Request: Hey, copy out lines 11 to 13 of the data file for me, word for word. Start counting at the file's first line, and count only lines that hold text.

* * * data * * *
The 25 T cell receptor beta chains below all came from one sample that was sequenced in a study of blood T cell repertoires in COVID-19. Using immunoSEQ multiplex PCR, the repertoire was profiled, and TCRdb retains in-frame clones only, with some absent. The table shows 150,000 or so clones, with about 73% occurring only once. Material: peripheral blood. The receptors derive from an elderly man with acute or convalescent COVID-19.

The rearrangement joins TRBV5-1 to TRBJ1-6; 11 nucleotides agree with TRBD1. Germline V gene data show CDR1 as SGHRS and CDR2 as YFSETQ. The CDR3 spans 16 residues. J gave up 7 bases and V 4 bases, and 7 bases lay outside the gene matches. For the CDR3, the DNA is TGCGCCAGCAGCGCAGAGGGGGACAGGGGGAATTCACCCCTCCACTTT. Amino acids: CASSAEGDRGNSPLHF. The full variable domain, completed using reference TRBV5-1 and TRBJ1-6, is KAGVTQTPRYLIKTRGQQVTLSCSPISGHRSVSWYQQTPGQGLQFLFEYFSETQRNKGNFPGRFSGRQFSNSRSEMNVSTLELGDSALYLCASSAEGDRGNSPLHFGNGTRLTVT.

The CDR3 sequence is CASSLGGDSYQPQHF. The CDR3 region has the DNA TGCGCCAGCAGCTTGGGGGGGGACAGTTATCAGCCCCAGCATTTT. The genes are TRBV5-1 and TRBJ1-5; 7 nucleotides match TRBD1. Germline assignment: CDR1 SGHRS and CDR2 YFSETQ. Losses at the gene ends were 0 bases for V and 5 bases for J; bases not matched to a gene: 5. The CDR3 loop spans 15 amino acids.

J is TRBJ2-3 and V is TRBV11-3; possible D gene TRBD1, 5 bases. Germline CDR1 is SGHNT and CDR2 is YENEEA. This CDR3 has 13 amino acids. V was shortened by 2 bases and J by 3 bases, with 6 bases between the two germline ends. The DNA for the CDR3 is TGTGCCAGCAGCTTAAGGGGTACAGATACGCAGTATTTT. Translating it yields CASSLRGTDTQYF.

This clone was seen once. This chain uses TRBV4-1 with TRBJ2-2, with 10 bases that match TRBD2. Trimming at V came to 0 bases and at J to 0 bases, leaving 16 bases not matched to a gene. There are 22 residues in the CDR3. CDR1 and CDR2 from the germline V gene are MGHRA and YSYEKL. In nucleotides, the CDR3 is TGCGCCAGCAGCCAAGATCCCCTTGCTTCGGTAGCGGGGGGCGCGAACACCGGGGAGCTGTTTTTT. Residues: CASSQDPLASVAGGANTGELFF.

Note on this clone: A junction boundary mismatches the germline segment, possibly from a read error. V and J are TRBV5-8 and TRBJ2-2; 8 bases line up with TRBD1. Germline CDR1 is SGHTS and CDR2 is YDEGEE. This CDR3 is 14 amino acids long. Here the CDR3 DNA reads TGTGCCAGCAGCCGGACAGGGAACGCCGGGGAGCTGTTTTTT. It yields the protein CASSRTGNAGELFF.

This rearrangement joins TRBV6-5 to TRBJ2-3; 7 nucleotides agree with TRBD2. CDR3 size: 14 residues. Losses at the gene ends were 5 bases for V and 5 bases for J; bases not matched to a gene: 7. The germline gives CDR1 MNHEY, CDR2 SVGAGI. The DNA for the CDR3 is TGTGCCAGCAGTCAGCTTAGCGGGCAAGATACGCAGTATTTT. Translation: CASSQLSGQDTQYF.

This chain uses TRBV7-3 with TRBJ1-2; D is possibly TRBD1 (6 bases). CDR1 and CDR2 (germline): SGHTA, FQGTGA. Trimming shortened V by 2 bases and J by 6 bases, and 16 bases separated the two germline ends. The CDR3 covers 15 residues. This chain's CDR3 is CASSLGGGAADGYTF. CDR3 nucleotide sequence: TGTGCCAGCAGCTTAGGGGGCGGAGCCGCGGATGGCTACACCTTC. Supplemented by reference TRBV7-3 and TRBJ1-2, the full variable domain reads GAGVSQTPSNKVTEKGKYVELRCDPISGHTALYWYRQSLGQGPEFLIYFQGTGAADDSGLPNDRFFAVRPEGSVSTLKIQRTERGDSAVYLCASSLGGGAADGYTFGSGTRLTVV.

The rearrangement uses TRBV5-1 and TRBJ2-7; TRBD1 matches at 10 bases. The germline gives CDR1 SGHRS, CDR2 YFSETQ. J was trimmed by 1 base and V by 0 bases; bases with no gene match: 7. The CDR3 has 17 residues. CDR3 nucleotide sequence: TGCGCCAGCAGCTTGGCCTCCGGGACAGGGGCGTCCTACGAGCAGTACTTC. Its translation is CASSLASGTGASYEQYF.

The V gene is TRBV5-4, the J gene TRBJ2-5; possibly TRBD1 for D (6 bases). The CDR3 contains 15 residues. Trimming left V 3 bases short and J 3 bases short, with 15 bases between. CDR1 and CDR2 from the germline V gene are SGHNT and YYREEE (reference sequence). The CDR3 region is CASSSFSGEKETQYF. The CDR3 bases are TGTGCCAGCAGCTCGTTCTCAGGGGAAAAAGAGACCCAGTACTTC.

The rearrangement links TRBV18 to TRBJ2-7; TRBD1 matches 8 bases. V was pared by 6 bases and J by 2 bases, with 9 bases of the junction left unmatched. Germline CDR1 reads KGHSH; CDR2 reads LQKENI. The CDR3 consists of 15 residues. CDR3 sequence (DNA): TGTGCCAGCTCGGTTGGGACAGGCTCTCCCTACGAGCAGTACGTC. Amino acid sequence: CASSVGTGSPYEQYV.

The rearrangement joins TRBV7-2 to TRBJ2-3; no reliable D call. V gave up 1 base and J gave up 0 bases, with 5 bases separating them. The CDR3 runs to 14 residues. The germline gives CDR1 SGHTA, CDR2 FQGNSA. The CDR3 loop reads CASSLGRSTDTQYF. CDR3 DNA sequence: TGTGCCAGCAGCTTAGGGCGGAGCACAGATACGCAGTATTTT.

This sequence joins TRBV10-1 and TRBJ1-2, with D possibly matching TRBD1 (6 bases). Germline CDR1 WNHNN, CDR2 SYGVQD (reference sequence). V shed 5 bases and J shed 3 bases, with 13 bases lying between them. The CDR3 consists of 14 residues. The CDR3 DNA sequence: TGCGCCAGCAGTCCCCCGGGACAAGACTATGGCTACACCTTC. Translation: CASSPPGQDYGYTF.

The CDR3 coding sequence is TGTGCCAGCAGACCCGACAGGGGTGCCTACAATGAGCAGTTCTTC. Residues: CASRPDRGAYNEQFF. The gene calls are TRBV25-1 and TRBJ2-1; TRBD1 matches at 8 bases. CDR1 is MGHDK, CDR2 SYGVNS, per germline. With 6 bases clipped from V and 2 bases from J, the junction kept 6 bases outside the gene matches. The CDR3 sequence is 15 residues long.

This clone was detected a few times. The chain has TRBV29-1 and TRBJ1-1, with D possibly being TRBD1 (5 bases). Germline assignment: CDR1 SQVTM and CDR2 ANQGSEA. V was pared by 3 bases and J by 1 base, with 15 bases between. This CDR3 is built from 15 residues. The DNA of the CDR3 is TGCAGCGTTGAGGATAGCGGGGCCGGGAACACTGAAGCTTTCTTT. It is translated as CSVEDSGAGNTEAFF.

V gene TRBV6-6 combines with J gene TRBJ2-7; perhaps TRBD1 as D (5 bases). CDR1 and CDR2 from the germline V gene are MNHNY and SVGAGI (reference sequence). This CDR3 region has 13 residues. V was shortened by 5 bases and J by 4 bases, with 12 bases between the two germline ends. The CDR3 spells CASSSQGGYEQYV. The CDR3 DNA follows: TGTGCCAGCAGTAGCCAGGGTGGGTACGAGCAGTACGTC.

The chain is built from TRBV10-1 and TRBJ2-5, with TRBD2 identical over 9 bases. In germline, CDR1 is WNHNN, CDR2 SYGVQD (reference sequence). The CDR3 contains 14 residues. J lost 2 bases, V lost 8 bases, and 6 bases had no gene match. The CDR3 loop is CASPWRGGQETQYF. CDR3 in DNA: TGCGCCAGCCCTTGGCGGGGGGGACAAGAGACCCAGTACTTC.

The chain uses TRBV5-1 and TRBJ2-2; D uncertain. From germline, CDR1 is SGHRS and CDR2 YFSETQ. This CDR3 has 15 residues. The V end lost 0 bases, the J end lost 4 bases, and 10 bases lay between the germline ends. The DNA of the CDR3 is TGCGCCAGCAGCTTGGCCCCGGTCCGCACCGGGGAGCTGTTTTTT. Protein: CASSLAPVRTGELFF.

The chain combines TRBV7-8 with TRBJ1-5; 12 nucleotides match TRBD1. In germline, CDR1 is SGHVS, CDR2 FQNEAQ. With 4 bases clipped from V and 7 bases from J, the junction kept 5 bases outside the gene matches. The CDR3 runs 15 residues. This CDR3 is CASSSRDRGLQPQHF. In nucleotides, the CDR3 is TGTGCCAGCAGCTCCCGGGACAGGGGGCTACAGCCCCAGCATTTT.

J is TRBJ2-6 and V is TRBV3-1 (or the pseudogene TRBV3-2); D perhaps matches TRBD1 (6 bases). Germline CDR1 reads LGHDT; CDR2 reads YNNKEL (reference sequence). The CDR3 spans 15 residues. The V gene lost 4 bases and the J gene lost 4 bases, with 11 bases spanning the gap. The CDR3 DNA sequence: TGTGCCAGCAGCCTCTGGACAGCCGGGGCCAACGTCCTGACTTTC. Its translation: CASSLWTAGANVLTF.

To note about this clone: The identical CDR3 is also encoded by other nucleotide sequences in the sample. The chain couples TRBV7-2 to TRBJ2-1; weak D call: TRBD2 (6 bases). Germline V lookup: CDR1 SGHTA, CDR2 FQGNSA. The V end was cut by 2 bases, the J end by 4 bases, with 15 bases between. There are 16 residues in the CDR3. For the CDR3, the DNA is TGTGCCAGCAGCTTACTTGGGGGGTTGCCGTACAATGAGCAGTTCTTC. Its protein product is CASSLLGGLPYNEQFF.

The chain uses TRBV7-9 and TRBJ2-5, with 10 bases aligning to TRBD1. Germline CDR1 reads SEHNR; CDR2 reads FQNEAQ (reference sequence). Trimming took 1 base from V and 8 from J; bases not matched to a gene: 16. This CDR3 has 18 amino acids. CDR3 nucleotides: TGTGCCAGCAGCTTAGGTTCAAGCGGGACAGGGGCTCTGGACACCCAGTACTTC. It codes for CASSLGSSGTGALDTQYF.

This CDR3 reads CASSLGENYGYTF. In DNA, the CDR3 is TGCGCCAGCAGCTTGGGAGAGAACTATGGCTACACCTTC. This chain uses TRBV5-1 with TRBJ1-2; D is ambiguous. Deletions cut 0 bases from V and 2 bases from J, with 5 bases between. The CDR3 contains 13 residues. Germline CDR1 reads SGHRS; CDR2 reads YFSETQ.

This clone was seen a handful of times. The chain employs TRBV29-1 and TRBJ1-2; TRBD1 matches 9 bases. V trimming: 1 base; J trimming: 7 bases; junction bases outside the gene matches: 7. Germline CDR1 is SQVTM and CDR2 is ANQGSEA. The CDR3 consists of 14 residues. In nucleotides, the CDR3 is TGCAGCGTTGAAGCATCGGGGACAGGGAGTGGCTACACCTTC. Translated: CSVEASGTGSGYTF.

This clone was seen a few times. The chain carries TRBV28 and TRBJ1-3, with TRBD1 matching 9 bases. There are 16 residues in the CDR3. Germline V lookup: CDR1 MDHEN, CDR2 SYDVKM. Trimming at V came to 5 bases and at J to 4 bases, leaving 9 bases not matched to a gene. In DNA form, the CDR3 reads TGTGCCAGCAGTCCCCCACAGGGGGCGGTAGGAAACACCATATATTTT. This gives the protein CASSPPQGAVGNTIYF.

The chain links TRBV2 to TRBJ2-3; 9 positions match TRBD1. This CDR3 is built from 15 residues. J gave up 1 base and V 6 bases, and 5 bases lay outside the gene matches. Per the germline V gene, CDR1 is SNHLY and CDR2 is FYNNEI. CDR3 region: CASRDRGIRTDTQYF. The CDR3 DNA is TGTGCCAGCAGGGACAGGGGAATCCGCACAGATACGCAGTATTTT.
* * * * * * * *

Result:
The rearrangement links TRBV18 to TRBJ2-7; TRBD1 matches 8 bases. V was pared by 6 bases and J by 2 bases, with 9 bases of the junction left unmatched. Germline CDR1 reads KGHSH; CDR2 reads LQKENI. The CDR3 consists of 15 residues. CDR3 sequence (DNA): TGTGCCAGCTCGGTTGGGACAGGCTCTCCCTACGAGCAGTACGTC. Amino acid sequence: CASSVGTGSPYEQYV.

The rearrangement joins TRBV7-2 to TRBJ2-3; no reliable D call. V gave up 1 base and J gave up 0 bases, with 5 bases separating them. The CDR3 runs to 14 residues. The germline gives CDR1 SGHTA, CDR2 FQGNSA. The CDR3 loop reads CASSLGRSTDTQYF. CDR3 DNA sequence: TGTGCCAGCAGCTTAGGGCGGAGCACAGATACGCAGTATTTT.

This sequence joins TRBV10-1 and TRBJ1-2, with D possibly matching TRBD1 (6 bases). Germline CDR1 WNHNN, CDR2 SYGVQD (reference sequence). V shed 5 bases and J shed 3 bases, with 13 bases lying between them. The CDR3 consists of 14 residues. The CDR3 DNA sequence: TGCGCCAGCAGTCCCCCGGGACAAGACTATGGCTACACCTTC. Translation: CASSPPGQDYGYTF.